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The Other Mystery of Easter Island

Moai StatuesMoai Statues Easter Island is branded into popular

consciousness as the home of the mysterious and towering moai
statues, but these are not the only curiosity the South Pacific
island holds. Where the moai are fascinating for their unknown
purpose and mysterious craftsmen, the island's lost language of
Rongorongo is equally perplexing. The unique written language
seems to have appeared suddenly in the 1700s, but within just
two centuries it was exiled to obscurity.

Known as Rapa Nui to the island's inhabitants, Rongorongo is a

writing system comprised of pictographs. It has been found
carved into many oblong wooden tablets and other artifacts from
the island's history. The art of writing was not known in any
nearby islands and the script’s mere existence is sufficient to
confound anthropologists. The most plausible explanation so far
has been that the Easter Islanders were inspired by the writing
they observed in 1770 when the Spanish claimed the island.
However, despite its recency, no linguist or archaeologist has
been able to successfully decipher the Rongorongo language.

When early Europeans discovered Easter Island, its somewhat

isolated ecosystem was suffering from the effects of limited
natural resources, deforestation, and overpopulation. Over the
following years the island's population of four thousand or so was
slowly eroded by Western disease and deportation by slave
traders. By 1877, only about one hundred and ten inhabitants
remained. Rongorongo was one victim of these circumstances.
The colonizers of Easter Island had decided that the strange
language was too closely tied to the inhabitants' pagan past, and
forbade it as a form of communication. Missionaries forced the
inhabitants to destroy the tablets with Rongorongo inscriptions.

In 1864, Father Joseph Eyraud became the first non-islander to

record Rongorongo. Writing before the ultimate decline of the
Eastern Island society, he noted that "one finds in all the houses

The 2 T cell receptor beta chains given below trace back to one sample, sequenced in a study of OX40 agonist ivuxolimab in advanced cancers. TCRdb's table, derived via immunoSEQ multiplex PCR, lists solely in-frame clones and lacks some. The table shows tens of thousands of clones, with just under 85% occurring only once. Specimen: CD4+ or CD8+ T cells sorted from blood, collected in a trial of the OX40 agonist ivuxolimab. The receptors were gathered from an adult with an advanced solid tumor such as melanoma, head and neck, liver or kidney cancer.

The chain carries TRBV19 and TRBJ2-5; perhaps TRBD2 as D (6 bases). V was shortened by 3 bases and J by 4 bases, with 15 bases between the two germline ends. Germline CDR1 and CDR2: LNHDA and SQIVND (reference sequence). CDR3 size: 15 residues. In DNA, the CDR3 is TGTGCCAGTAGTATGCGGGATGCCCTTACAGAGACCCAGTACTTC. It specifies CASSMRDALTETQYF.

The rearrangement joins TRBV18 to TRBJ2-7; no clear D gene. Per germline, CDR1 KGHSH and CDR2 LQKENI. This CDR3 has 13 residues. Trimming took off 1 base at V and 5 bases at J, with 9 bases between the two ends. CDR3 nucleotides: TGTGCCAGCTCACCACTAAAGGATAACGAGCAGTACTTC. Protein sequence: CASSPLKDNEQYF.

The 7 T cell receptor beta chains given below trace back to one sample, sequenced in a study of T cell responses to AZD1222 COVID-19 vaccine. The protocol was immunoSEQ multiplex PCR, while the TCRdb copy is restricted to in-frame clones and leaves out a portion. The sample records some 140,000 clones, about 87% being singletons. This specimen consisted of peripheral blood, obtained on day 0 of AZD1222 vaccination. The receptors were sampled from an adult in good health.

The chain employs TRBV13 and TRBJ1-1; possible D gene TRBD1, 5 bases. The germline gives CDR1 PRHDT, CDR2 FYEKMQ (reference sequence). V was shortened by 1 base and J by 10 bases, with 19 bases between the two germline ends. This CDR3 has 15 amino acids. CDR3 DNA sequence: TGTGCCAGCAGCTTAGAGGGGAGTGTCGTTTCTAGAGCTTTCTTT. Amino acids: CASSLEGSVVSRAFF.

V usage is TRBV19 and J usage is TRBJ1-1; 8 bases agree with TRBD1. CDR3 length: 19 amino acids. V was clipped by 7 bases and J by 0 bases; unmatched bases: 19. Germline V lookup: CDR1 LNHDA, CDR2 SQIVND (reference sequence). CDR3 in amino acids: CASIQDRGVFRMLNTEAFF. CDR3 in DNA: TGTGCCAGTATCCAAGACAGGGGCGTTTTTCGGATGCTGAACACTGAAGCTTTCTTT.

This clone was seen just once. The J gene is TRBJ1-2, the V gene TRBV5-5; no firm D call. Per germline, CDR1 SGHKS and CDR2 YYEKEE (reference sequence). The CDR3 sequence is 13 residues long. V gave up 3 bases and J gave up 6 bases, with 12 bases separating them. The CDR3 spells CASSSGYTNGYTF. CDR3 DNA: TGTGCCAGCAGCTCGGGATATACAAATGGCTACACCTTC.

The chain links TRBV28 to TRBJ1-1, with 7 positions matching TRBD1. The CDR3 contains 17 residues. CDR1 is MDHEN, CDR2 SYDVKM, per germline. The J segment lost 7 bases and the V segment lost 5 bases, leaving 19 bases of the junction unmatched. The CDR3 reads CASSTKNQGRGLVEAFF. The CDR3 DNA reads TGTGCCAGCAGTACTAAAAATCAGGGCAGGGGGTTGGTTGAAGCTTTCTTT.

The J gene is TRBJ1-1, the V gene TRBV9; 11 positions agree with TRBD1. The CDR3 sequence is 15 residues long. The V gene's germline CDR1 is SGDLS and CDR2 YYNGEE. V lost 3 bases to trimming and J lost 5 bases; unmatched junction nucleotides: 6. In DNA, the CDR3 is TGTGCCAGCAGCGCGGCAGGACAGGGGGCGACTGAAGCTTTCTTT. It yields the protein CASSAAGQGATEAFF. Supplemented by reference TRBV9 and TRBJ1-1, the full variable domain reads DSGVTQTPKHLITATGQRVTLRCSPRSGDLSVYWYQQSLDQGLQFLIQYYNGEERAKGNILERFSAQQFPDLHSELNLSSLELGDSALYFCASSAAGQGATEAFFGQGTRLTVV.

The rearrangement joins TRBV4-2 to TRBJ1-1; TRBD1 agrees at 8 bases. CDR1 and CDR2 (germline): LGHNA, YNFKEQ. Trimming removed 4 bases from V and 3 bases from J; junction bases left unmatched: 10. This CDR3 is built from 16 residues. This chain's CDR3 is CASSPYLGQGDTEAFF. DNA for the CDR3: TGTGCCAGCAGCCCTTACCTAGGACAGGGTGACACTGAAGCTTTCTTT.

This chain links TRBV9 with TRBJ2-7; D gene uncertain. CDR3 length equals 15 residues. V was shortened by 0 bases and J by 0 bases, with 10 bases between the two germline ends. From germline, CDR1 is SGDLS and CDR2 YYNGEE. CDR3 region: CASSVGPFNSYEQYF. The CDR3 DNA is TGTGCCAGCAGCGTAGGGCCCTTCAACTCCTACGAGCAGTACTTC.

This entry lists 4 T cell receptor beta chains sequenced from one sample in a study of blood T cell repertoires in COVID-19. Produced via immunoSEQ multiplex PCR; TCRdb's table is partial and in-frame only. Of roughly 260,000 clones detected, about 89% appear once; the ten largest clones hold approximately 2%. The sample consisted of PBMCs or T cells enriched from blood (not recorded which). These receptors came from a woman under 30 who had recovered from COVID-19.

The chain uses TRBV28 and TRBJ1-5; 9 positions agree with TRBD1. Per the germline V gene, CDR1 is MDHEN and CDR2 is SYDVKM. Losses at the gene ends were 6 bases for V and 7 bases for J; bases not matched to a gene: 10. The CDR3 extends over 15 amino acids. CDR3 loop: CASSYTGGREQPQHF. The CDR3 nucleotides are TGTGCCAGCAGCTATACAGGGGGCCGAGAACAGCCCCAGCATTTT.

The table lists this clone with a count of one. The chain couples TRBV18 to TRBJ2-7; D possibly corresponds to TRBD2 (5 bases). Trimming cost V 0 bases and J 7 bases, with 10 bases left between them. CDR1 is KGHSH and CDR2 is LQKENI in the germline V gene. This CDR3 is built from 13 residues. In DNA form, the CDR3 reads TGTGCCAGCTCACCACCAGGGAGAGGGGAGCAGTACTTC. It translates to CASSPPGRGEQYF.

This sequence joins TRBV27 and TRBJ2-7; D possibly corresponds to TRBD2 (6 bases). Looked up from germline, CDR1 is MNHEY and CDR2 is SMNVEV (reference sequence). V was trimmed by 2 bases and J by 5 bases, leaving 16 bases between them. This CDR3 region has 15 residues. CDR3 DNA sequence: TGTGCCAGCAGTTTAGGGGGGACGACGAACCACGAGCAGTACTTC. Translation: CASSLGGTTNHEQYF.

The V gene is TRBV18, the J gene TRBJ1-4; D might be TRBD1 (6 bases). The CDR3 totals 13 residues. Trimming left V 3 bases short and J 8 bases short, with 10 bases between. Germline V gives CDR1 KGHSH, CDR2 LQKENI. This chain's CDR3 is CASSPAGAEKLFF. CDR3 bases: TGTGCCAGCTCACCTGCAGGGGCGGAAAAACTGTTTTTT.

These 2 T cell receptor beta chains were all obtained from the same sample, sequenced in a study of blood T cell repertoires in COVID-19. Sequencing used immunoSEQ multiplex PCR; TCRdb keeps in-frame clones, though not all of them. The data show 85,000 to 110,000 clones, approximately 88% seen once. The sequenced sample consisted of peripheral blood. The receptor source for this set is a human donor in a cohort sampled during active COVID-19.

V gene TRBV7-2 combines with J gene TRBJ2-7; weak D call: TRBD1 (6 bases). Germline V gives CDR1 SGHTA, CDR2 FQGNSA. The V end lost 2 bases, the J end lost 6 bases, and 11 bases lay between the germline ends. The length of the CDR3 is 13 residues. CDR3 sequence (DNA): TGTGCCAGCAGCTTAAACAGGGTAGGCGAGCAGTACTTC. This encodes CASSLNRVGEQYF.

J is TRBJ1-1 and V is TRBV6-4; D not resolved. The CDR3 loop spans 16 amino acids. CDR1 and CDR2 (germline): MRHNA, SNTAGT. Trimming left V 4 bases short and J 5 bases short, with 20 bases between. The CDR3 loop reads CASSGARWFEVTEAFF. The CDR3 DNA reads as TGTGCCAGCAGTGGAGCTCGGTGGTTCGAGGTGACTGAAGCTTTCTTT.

wooden tables or staffs covered with sorts of hieroglyphs."
Despite his interest in the subject, he was not able to find an
Islander willing to translate the texts. The islanders were
understandably reluctant to help, given that the Europeans
forcefully suppressed the use of their native writing.
Rongorongo TabletsRongorongo TabletsSome time later, Bishop
Florentin Jaussen of Tahiti attempted to translate the texts. A
young Easter Islander named Metero claimed to be able to read
Rongorongo, and for fifteen days the bishop kept a record while
the boy dictated from the inscriptions. Bishop Jaussen gave up
the effort when he realized that Metero was a fraud; the boy had
assigned several meanings to the same symbol.

In 1886 Paymaster William Thompson of the ship USS Mohican

became interested in the pictographic system during a journey to
collect artifacts for the National Museum in Washington. He had
obtained two rare tablets engraved with the script and was
curious about their meaning. He asked eighty-three-year-old
islander Ure Va’e Iko for assistance in translation because his age
made him more likely to have knowledge of the language. The
man reluctantly admitted to knowing what the tablets said, but
did not wish to break the orders of the missionaries. As a result,
Ure Va’e Iko refused to touch the tablets, let alone decipher them.